Cardi B featuring Megan Thee Stallion, “WAP” (Atlantic)
I tried to do a ranked list of the vivid sexual metaphors in this new single, but when Cardi busted out “macaroni in a pot” near the end, I instantly forgot all the other ones and had to scrap it.
“WAP” lays out an astonishing array of boasts and desires from two female rappers proud to follow in the sex-positive footsteps of Lil Kim, Khia, Foxy Brown and Trina. There’s a line about a big Mack truck and a tight little garage; there’s a line about a garter snake (no, thank you) and a king cobra (yes, please). There’s even a part where Megan interprets the food chain in a way that has forever changed my thinking about bottom-feeders.
Musically, “WAP” doesn’t need much to get over — it’s basically a bass line, a beat and a sampled snippet from an old Baltimore club track, Frank Ski’s “Whores in This House.” But the women’s vocal exuberance is the show — the way they tear into each perfectly rendered lyric and chew up the words like meat. Their flows are dramatically different, too; Megan’s a sensual growl and Cardi’s a staccato bark. But the personality bursting from each voice makes clear why the women have quickly become two of pop music’s biggest stars.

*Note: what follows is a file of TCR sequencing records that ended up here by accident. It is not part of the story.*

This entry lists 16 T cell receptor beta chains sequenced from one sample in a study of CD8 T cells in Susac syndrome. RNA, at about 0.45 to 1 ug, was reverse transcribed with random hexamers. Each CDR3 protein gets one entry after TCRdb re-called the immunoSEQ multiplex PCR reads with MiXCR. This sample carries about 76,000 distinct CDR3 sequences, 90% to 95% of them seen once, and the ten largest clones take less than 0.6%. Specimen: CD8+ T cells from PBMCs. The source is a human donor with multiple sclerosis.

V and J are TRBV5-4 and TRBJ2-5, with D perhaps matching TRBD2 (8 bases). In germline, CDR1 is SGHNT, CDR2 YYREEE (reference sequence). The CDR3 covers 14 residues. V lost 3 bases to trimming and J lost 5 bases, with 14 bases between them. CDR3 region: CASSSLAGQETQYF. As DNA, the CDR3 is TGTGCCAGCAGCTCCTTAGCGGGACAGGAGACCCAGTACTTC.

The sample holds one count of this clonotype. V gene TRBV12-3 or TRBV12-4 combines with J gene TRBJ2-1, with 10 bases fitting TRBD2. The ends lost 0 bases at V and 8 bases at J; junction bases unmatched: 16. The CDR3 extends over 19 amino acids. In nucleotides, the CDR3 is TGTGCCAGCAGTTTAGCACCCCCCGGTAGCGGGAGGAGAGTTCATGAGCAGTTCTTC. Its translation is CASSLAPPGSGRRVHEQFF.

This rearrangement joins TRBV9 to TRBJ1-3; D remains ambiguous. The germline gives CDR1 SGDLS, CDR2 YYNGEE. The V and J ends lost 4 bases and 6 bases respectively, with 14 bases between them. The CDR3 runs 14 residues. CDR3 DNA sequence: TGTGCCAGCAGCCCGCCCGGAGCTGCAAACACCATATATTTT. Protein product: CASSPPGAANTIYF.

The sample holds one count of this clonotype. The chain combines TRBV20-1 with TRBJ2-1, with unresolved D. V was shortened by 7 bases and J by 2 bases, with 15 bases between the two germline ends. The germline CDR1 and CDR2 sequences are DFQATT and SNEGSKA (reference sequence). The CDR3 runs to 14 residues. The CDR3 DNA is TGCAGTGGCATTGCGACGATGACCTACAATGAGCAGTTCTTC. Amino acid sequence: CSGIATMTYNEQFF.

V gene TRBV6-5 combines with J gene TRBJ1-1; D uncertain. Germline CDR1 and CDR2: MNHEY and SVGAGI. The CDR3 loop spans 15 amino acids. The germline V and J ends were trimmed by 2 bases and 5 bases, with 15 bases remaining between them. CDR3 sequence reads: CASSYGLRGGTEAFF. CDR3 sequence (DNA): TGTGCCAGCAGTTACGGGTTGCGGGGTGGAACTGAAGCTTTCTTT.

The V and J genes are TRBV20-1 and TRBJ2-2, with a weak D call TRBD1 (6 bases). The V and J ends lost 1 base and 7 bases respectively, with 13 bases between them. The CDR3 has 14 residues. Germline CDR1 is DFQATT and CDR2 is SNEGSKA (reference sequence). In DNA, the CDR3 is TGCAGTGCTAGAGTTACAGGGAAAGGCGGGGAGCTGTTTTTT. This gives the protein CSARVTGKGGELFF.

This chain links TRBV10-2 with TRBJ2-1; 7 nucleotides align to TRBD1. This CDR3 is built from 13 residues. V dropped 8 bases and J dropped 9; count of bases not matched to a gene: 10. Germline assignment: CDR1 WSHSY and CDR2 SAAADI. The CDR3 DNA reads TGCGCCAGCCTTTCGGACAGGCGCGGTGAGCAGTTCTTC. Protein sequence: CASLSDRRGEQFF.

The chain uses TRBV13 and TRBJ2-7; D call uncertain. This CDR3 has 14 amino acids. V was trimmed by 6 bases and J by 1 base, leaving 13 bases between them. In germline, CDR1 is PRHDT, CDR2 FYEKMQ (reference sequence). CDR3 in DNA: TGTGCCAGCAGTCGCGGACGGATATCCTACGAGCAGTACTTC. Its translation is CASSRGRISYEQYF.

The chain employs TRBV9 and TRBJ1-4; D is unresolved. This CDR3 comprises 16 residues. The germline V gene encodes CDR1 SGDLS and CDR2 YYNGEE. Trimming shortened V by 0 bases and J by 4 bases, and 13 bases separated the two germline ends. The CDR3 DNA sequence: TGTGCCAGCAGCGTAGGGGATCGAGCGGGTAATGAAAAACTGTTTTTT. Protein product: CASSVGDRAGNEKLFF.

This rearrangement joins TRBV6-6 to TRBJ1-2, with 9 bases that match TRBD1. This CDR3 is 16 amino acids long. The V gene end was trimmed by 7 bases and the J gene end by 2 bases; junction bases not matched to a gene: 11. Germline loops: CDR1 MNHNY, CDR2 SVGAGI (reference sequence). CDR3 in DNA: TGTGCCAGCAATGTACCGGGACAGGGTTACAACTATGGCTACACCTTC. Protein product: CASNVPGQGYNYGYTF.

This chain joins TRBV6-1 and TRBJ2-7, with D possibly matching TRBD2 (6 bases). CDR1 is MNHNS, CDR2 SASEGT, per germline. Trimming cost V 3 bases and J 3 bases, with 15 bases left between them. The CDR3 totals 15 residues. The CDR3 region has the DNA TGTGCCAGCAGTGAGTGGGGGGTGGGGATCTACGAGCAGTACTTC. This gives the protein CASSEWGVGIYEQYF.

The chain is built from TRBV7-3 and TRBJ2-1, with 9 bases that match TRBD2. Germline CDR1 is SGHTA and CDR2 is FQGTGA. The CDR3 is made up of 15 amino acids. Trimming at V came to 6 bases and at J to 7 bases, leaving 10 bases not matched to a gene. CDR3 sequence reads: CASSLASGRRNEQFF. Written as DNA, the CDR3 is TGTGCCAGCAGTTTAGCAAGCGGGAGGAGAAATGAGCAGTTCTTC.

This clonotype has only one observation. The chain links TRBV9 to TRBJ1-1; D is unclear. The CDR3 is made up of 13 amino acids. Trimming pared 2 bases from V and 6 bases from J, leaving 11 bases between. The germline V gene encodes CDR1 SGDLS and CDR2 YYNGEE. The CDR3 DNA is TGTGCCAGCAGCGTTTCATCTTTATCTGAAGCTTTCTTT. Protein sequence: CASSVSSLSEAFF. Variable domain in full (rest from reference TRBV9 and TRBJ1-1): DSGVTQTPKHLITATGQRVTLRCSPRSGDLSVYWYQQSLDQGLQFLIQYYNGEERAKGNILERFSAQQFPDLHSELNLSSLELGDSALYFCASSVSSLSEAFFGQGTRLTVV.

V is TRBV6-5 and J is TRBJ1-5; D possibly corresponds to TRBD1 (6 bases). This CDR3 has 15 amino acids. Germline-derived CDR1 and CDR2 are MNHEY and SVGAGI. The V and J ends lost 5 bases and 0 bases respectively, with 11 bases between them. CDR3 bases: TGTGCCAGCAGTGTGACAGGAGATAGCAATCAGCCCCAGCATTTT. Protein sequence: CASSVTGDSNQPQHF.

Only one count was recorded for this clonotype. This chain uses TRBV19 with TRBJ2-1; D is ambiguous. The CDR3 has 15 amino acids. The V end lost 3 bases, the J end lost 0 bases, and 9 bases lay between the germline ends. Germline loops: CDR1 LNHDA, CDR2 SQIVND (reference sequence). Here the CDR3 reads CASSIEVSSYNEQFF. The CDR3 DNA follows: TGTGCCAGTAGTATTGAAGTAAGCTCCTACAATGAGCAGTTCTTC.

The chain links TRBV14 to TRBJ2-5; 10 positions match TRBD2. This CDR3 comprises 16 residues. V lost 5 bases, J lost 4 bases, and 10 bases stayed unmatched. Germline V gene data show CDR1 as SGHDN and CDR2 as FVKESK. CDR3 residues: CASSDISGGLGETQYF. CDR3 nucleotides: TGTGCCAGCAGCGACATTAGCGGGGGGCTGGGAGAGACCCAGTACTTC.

Mikael Wood, Los Angeles Times
Ray Wylie Hubbard, “Co-Starring” (Big Machine)
Over an elemental, slide-guitar groove, the wizened Texan dispenses wisdom while sounding as if he’s simultaneously tapping into some ancient hoodoo and being fully grounded in the present.
Music and the people who make it remain a preoccupation here, including “Rock Gods,” a sweet tribute to country-blues great Mississippi John Hurt. Hubbard also makes a killer contribution to the canon of country drinking songs with “Drink Till I See Double” (“and take one of you home”).
“Co-Starring’s” title refers to its many guests, from Ringo Starr to Ashley McBryde, who help Hubbard realize a vision that remains as singular and sharp as ever.
Nick Cristiano, Philadelphia Inquirer
• Burna Boy, “Twice as Tall”
• Kathleen Edwards, “Total Freedom”
• Robby Krieger, “The Ritual Begins at Sundown”